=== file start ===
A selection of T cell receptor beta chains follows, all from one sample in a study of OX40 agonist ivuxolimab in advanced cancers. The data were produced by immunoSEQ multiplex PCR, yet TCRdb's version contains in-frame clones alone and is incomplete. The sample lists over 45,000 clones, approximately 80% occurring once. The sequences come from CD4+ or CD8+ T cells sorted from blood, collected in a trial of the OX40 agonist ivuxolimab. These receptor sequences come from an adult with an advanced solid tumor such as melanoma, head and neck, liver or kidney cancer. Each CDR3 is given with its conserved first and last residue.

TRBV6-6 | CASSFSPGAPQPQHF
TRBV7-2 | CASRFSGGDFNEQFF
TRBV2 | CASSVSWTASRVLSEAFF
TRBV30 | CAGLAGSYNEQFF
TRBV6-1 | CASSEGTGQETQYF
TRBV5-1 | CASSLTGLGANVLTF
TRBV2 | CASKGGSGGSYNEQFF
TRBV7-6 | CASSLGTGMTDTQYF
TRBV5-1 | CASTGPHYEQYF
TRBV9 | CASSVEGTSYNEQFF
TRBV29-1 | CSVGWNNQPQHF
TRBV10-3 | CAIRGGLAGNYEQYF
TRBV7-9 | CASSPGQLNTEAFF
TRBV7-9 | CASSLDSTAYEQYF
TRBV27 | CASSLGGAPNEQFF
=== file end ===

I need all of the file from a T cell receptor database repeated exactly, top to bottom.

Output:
A selection of T cell receptor beta chains follows, all from one sample in a study of OX40 agonist ivuxolimab in advanced cancers. The data were produced by immunoSEQ multiplex PCR, yet TCRdb's version contains in-frame clones alone and is incomplete. The sample lists over 45,000 clones, approximately 80% occurring once. The sequences come from CD4+ or CD8+ T cells sorted from blood, collected in a trial of the OX40 agonist ivuxolimab. These receptor sequences come from an adult with an advanced solid tumor such as melanoma, head and neck, liver or kidney cancer. Each CDR3 is given with its conserved first and last residue.

TRBV6-6 | CASSFSPGAPQPQHF
TRBV7-2 | CASRFSGGDFNEQFF
TRBV2 | CASSVSWTASRVLSEAFF
TRBV30 | CAGLAGSYNEQFF
TRBV6-1 | CASSEGTGQETQYF
TRBV5-1 | CASSLTGLGANVLTF
TRBV2 | CASKGGSGGSYNEQFF
TRBV7-6 | CASSLGTGMTDTQYF
TRBV5-1 | CASTGPHYEQYF
TRBV9 | CASSVEGTSYNEQFF
TRBV29-1 | CSVGWNNQPQHF
TRBV10-3 | CAIRGGLAGNYEQYF
TRBV7-9 | CASSPGQLNTEAFF
TRBV7-9 | CASSLDSTAYEQYF
TRBV27 | CASSLGGAPNEQFF